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Tax implications of cancellation of debt

Article by Ask Bill

You have opted for cancellations of debt as a way out of the increasing sums you owe your creditors. However, you do not know about the implications behind the cancellation of debt and whether it will be considered as an income, thus, making the forgiven sum taxable. Many questions are probably whirling around in your mind now and you are worried no end about possibly having to fork out thousands to the Inland Revenue Service.
Just to put your mind to rest, you may want to read on to learn more about the implications, especially the tax implications, behind this method of resolving your debt issues. First things first. If you are forgiven a sum more than $ 600 by a lender, the lender is required under the federal law to send you a ‘Form 1099C cancellation of Debt’ that you may need to fill in and submit to the IRS. This means the forgiven amount is a tax liability for you as it is considered an ‘income’. You may need to also fill in Form 982 to report the forgiven or cancelled amount and attach it with your tax return.
However, you do not need to be unduly worried about being taxed for the cancelled sum as there is an avenue for you to reduce or eliminate the cancellation of debt income (CODI). If you were insolvent right before the lender agreed to cancel part or the entire sum you owed, then you could eliminate the CODI. You are considered insolvent if all of your liabilities are higher than the fair-market value (FMV) of all of your assets. When we talk about liabilities, it takes into account the total debts you have including the cancelled or forgiven one and your nonrecourse debt that are less than the FMV of the property used as collateral for the debt. As for your assets, it includes everything you own that are of value such as the property used as collateral to obtain a loan, and also the exempt assets which you do not have access to such as interest in your pension plan or the value of your retirement account.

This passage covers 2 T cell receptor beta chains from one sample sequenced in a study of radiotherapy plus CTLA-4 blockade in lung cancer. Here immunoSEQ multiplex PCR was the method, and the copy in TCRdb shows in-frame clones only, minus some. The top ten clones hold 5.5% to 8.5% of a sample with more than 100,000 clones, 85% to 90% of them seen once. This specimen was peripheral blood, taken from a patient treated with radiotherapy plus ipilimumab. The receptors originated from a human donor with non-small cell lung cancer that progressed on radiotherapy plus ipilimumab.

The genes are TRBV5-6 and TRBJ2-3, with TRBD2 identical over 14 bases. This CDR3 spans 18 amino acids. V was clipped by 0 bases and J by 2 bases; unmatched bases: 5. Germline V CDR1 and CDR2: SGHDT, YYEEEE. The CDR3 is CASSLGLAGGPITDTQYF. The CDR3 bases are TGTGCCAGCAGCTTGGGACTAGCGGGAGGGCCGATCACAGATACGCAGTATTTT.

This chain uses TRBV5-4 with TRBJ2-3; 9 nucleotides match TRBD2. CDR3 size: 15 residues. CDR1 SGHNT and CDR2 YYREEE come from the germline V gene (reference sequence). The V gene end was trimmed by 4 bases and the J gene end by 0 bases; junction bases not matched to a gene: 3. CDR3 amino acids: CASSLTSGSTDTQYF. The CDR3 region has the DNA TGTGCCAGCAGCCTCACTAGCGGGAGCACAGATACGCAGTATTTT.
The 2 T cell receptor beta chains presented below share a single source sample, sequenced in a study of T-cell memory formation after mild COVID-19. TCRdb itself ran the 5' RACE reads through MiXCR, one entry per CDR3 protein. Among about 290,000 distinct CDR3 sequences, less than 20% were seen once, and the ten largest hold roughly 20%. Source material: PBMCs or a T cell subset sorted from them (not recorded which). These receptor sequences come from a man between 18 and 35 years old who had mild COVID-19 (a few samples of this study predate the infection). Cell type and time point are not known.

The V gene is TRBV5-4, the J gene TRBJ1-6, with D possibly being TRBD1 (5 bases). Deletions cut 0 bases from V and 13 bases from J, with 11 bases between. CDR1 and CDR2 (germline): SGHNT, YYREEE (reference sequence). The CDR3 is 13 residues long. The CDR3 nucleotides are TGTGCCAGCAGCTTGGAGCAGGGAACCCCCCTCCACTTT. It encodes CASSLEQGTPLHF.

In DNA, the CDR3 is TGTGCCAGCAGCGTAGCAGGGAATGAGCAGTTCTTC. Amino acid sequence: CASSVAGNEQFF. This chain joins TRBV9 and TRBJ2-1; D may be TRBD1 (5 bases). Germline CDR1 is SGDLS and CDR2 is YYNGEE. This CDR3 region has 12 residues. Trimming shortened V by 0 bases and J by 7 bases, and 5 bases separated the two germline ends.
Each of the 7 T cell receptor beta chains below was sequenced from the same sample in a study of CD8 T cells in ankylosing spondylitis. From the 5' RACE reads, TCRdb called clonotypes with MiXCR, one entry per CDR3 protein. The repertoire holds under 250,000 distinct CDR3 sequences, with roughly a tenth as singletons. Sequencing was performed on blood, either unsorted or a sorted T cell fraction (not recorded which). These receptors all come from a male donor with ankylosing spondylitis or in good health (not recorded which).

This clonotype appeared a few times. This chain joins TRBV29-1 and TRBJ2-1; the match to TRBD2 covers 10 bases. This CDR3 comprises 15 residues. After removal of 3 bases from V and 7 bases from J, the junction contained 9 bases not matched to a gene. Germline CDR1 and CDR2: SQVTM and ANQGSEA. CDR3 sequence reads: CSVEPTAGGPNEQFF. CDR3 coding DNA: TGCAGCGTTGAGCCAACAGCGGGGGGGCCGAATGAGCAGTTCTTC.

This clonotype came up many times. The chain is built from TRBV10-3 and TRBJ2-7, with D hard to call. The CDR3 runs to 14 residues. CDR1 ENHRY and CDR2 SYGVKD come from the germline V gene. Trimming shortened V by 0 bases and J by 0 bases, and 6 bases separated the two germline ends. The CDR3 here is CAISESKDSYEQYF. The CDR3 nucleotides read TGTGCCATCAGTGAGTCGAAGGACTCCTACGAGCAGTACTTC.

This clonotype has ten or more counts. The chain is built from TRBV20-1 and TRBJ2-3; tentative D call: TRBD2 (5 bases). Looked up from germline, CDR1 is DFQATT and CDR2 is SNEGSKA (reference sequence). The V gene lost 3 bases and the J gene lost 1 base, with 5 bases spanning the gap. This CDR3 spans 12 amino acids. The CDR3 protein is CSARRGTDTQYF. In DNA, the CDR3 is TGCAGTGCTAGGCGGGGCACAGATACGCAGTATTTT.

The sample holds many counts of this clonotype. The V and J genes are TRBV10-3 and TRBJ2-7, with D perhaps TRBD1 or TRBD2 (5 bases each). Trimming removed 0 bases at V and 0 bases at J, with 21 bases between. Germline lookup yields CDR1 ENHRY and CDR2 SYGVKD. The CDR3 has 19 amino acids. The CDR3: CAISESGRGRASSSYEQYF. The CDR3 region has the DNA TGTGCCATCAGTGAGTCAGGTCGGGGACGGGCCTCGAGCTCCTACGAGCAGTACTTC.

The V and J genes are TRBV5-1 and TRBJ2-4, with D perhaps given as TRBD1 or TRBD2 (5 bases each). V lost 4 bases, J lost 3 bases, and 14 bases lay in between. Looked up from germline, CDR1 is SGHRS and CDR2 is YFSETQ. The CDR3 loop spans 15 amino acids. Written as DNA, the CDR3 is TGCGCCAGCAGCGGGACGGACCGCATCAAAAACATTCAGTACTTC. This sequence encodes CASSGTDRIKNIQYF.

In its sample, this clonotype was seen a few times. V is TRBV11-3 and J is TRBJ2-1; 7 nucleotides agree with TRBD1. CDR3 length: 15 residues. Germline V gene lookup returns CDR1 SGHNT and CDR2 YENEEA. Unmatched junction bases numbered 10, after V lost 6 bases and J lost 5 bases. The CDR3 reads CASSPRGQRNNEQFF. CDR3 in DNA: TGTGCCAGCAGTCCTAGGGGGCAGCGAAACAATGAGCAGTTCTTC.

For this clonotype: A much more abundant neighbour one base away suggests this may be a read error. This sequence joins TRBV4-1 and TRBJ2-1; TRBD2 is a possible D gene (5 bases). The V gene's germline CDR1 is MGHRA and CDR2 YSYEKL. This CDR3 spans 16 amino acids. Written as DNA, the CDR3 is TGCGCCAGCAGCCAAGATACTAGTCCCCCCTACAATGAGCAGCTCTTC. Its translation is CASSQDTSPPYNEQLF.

Here is n example of how to calculate your insolvency: Your liabilities, which include all your debts before any of it was cancelled or forgiven, amounted to $ 15,000. The FMV of all of your assets are $ 6,000. This means you are insolvent to the extent of $ 9,000 (you get this by deducting the $ 6,000 from your total liabilities of $ 15,000). Then one of your creditors cancelled a total $ 8,000 that you owed them. The creditor will send you a Form 1099C indicating that your debt of $ 8,000 has been cancelled. Since you are insolvent to the extent of $ 9,000 and the debt that was cancelled was $ 8,000 that is less than your insolvency, then you can exclude the whole $ 8,000 forgiven amount as CODI. Now, if your assets amounted to $ 10,000 and your liabilities amounted to $ 15,000, this means your insolvency is to the extent of $ 5,000. You may be taxed for CODI of $ 5,000 if your lender forgave you a total of $ 10,000 in debts (you deduct $ 5,000 of your insolvency from the $ 10,000 forgiven sum).

So, if you also owe money to the IRS, having some CODI may further increase the debts. Then perhaps, you may need to look into tax debt negotiation. You could get some professional help to assist you in dealing with the IRS for a way to settle the money you owethem. It is better that you try to settle your tax debts as soon as possible instead of letting it accumulate into an even larger unmanageable sum.

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